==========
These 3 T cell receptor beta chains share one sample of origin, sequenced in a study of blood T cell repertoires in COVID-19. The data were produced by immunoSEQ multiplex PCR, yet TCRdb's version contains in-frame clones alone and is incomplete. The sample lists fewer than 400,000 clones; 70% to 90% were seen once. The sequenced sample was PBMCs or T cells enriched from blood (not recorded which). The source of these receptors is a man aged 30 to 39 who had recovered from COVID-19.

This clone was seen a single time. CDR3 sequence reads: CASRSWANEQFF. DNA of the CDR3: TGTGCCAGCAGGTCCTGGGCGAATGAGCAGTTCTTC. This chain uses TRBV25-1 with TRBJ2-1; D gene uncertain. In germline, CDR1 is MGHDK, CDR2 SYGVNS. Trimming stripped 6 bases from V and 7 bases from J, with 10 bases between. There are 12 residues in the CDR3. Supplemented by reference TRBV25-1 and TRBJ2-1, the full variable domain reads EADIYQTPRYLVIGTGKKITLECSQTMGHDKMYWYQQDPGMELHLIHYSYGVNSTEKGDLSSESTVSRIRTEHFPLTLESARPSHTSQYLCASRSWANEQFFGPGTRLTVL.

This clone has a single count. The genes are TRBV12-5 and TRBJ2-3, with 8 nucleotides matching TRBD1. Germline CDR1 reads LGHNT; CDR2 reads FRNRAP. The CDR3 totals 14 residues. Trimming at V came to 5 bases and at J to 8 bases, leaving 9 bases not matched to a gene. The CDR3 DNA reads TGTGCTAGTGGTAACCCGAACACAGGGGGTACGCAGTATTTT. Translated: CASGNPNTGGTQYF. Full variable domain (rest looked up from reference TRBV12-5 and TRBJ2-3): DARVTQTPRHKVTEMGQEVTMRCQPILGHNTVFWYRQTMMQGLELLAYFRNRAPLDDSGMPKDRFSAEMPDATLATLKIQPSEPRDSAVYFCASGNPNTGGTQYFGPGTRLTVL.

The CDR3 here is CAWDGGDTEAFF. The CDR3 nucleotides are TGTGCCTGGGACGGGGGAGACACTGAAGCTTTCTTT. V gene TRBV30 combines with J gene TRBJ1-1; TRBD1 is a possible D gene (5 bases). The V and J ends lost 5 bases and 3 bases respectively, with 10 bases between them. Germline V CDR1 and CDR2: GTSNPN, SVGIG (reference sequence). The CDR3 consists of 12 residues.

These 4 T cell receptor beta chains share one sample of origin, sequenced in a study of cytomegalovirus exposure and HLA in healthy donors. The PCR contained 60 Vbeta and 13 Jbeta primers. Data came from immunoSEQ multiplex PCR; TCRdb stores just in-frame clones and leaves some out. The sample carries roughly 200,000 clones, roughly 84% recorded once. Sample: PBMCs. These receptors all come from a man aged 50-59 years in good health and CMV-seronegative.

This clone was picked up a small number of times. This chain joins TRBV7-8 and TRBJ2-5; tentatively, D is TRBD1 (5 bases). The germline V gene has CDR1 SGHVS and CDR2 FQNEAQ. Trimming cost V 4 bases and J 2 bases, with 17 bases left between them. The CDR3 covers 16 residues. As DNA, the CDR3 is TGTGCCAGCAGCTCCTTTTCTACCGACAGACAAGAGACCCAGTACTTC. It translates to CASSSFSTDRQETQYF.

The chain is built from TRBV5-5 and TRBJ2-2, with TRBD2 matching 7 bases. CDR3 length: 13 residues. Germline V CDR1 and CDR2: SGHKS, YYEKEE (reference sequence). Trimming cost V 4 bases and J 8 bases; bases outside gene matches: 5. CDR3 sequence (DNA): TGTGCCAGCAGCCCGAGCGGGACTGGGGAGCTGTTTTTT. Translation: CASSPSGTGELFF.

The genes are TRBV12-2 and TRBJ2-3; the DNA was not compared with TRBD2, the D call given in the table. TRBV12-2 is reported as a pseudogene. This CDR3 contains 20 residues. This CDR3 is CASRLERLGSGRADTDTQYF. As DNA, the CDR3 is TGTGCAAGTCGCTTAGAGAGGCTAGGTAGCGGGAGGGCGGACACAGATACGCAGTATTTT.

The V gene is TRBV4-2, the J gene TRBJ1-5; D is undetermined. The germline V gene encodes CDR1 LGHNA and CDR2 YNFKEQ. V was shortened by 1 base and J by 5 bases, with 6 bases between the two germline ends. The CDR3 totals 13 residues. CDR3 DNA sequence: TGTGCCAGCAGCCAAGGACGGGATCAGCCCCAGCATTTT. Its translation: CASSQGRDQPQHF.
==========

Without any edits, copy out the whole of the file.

These 3 T cell receptor beta chains share one sample of origin, sequenced in a study of blood T cell repertoires in COVID-19. The data were produced by immunoSEQ multiplex PCR, yet TCRdb's version contains in-frame clones alone and is incomplete. The sample lists fewer than 400,000 clones; 70% to 90% were seen once. The sequenced sample was PBMCs or T cells enriched from blood (not recorded which). The source of these receptors is a man aged 30 to 39 who had recovered from COVID-19.

This clone was seen a single time. CDR3 sequence reads: CASRSWANEQFF. DNA of the CDR3: TGTGCCAGCAGGTCCTGGGCGAATGAGCAGTTCTTC. This chain uses TRBV25-1 with TRBJ2-1; D gene uncertain. In germline, CDR1 is MGHDK, CDR2 SYGVNS. Trimming stripped 6 bases from V and 7 bases from J, with 10 bases between. There are 12 residues in the CDR3. Supplemented by reference TRBV25-1 and TRBJ2-1, the full variable domain reads EADIYQTPRYLVIGTGKKITLECSQTMGHDKMYWYQQDPGMELHLIHYSYGVNSTEKGDLSSESTVSRIRTEHFPLTLESARPSHTSQYLCASRSWANEQFFGPGTRLTVL.

This clone has a single count. The genes are TRBV12-5 and TRBJ2-3, with 8 nucleotides matching TRBD1. Germline CDR1 reads LGHNT; CDR2 reads FRNRAP. The CDR3 totals 14 residues. Trimming at V came to 5 bases and at J to 8 bases, leaving 9 bases not matched to a gene. The CDR3 DNA reads TGTGCTAGTGGTAACCCGAACACAGGGGGTACGCAGTATTTT. Translated: CASGNPNTGGTQYF. Full variable domain (rest looked up from reference TRBV12-5 and TRBJ2-3): DARVTQTPRHKVTEMGQEVTMRCQPILGHNTVFWYRQTMMQGLELLAYFRNRAPLDDSGMPKDRFSAEMPDATLATLKIQPSEPRDSAVYFCASGNPNTGGTQYFGPGTRLTVL.

The CDR3 here is CAWDGGDTEAFF. The CDR3 nucleotides are TGTGCCTGGGACGGGGGAGACACTGAAGCTTTCTTT. V gene TRBV30 combines with J gene TRBJ1-1; TRBD1 is a possible D gene (5 bases). The V and J ends lost 5 bases and 3 bases respectively, with 10 bases between them. Germline V CDR1 and CDR2: GTSNPN, SVGIG (reference sequence). The CDR3 consists of 12 residues.

These 4 T cell receptor beta chains share one sample of origin, sequenced in a study of cytomegalovirus exposure and HLA in healthy donors. The PCR contained 60 Vbeta and 13 Jbeta primers. Data came from immunoSEQ multiplex PCR; TCRdb stores just in-frame clones and leaves some out. The sample carries roughly 200,000 clones, roughly 84% recorded once. Sample: PBMCs. These receptors all come from a man aged 50-59 years in good health and CMV-seronegative.

This clone was picked up a small number of times. This chain joins TRBV7-8 and TRBJ2-5; tentatively, D is TRBD1 (5 bases). The germline V gene has CDR1 SGHVS and CDR2 FQNEAQ. Trimming cost V 4 bases and J 2 bases, with 17 bases left between them. The CDR3 covers 16 residues. As DNA, the CDR3 is TGTGCCAGCAGCTCCTTTTCTACCGACAGACAAGAGACCCAGTACTTC. It translates to CASSSFSTDRQETQYF.

The chain is built from TRBV5-5 and TRBJ2-2, with TRBD2 matching 7 bases. CDR3 length: 13 residues. Germline V CDR1 and CDR2: SGHKS, YYEKEE (reference sequence). Trimming cost V 4 bases and J 8 bases; bases outside gene matches: 5. CDR3 sequence (DNA): TGTGCCAGCAGCCCGAGCGGGACTGGGGAGCTGTTTTTT. Translation: CASSPSGTGELFF.

The genes are TRBV12-2 and TRBJ2-3; the DNA was not compared with TRBD2, the D call given in the table. TRBV12-2 is reported as a pseudogene. This CDR3 contains 20 residues. This CDR3 is CASRLERLGSGRADTDTQYF. As DNA, the CDR3 is TGTGCAAGTCGCTTAGAGAGGCTAGGTAGCGGGAGGGCGGACACAGATACGCAGTATTTT.

The V gene is TRBV4-2, the J gene TRBJ1-5; D is undetermined. The germline V gene encodes CDR1 LGHNA and CDR2 YNFKEQ. V was shortened by 1 base and J by 5 bases, with 6 bases between the two germline ends. The CDR3 totals 13 residues. CDR3 DNA sequence: TGTGCCAGCAGCCAAGGACGGGATCAGCCCCAGCATTTT. Its translation: CASSQGRDQPQHF.